My grandfather Theodotus John Sumner, who married the Peers’ daughter, came to Victoria from Cornwall in 1842. He became a partner in the firm of Grice, Sumner and in 1873 member for the Central Province in the Legislative Council of Victoria.
My grandfather Charles Ryan sailed from Dublin to Sydney and overlanded to Melbourne in 1839. He was an agriculturalist and helped establish the pastoral firm of Ryan and Hammond. Later with the help of W. R. Guilfoyle he created the unique garden of Derriweit Heights on the slope of Mount Macedon. He married the eldest daughter of my great-grandfather John Cotton, a naturalist and an artist and writer, who sailed to Victoria in 1843 in the Barque Parkfield with his wife and nine children. They left Plymouth in January, coming by Brazil, Trinidad, the south cape of Africa, through the Great Australian Bight into Port Phillip Bay on May 14th. Nearly four months’ sailing at about seven nautical miles per hour!
We know more about John Cotton than we do of other forbears because he was articulate and his diaries, letters, drawings
and water-colours have been preserved, although dispersed among his many descendants.
I quote a few extracts from his diary in the La Trobe Library of the voyage to Australia. In each entry he gave the latitude and the longitude.
March 23rd 1843: The constellation of the Southern Cross is now vertical in the sky.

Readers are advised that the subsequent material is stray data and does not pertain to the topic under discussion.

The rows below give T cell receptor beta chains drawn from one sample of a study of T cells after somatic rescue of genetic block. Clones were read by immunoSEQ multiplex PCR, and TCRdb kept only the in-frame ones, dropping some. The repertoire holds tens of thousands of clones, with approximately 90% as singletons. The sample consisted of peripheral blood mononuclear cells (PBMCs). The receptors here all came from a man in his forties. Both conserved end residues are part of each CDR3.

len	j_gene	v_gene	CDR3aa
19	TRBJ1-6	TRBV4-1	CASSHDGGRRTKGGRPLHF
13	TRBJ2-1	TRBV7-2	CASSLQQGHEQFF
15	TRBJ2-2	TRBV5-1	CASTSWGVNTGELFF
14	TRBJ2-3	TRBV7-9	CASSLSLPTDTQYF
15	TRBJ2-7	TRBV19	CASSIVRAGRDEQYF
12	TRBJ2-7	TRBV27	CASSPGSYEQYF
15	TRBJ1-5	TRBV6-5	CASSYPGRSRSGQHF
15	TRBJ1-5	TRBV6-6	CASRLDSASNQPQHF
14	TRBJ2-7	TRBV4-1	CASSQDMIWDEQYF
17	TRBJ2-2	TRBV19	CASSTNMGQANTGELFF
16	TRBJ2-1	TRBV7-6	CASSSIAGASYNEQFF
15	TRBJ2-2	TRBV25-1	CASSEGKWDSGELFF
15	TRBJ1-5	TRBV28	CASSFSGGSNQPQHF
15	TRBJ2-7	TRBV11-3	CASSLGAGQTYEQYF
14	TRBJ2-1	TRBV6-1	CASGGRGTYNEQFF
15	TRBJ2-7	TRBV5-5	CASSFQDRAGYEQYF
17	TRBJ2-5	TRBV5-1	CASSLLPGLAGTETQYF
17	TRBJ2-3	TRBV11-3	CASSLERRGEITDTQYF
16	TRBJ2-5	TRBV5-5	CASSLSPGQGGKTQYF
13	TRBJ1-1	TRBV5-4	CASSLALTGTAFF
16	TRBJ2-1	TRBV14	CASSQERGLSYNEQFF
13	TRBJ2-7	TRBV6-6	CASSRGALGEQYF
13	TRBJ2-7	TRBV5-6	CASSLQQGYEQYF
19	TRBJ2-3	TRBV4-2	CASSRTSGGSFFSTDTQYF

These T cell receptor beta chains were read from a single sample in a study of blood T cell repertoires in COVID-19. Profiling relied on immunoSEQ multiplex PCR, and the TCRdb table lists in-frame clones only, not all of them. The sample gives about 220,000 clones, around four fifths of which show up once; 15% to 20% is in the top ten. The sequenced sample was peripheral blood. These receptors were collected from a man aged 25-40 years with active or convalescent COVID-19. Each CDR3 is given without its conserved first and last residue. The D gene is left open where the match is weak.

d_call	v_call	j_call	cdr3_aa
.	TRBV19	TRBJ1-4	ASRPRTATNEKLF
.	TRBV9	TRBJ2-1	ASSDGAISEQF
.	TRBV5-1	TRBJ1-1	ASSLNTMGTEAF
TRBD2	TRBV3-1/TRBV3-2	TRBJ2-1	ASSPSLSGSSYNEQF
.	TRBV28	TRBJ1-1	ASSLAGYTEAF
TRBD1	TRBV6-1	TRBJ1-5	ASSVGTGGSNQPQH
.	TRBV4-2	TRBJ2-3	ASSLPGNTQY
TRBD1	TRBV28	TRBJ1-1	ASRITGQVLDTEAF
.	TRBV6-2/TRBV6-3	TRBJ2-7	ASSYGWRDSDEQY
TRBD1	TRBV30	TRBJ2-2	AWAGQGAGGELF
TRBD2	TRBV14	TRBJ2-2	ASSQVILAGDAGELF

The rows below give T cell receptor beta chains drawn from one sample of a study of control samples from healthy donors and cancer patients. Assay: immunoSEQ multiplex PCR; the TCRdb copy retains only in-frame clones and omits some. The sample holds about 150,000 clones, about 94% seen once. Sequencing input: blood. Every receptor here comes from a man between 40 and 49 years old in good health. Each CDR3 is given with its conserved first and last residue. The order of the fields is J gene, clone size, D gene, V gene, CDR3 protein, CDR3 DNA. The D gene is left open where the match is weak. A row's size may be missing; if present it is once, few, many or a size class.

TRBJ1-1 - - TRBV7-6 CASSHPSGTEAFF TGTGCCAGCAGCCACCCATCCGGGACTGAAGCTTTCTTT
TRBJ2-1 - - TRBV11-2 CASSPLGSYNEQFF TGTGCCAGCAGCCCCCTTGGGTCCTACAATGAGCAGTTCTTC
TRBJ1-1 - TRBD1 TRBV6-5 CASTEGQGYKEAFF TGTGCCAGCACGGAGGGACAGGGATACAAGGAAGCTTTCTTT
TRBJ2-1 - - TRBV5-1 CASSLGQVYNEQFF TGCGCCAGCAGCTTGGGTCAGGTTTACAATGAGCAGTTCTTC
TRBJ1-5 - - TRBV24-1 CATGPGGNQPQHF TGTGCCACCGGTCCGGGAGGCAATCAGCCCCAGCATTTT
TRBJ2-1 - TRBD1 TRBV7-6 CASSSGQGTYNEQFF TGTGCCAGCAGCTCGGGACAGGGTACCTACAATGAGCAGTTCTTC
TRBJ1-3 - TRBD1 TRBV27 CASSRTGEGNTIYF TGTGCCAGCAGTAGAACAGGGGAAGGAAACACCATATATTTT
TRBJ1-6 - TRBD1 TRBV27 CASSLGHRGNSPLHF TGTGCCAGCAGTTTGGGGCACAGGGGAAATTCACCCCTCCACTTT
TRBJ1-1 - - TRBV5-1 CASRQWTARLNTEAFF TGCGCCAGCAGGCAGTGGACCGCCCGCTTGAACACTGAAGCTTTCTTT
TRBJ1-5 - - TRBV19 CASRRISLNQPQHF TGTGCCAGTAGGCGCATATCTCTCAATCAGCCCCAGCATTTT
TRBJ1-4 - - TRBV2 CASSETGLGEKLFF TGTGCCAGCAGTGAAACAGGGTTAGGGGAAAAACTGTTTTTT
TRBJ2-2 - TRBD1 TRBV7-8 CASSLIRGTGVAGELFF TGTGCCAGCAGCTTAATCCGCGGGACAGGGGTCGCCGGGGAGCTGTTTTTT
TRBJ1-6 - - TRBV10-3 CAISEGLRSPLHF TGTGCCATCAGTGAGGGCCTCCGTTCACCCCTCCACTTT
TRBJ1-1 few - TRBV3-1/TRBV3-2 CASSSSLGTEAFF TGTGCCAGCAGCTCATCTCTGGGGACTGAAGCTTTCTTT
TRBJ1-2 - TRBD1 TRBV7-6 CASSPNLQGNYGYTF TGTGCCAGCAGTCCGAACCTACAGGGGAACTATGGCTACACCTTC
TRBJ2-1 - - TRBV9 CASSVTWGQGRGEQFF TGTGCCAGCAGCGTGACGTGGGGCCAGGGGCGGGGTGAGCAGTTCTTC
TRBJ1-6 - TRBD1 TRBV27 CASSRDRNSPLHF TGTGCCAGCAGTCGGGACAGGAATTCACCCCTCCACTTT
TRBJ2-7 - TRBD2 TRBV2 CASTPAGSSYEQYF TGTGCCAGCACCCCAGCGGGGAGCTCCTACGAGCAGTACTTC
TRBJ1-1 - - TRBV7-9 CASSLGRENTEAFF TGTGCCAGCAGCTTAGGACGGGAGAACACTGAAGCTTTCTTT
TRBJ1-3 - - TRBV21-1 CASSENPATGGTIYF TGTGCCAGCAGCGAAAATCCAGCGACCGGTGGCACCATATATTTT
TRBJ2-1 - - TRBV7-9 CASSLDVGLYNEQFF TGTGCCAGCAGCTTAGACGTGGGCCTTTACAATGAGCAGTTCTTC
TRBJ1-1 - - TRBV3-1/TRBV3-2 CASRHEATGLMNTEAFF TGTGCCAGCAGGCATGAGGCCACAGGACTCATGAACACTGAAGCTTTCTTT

May 11th: This morning I was on the poop before sunrise and saw the Australian coast. It appeared low and flat with here and there a bunch of trees…. We are approaching Cape Otway. A little bird with a flame-red breast flew past the stern of the ship towards the land.
May 13th: The coast appears well-wooded to the water's edge. We are approaching Cape Patton. A butterfly and some small birds were seen about the ship today.
May 14th: Most lovely weather. We are in sight of Arthur's Seat and Schanck Point. Saw the headlands of Port Phillip, Point Nepean. [He did a sketch of the small barque entering the Heads.] Pilot came aboard. Passed the tide ripplings and cast anchor at 4 p.m. for the night. God be praised! With thankful hearts.
The sketch-books of John Cotton of the Birds of the Goulburn River (1843–49) are at this moment being organised for publication; we are fortunate that Mr. A. R. McEvey of Melbourne's National Museum is doing the ornithological side of it. This book will help to fill in some of the John Gould period.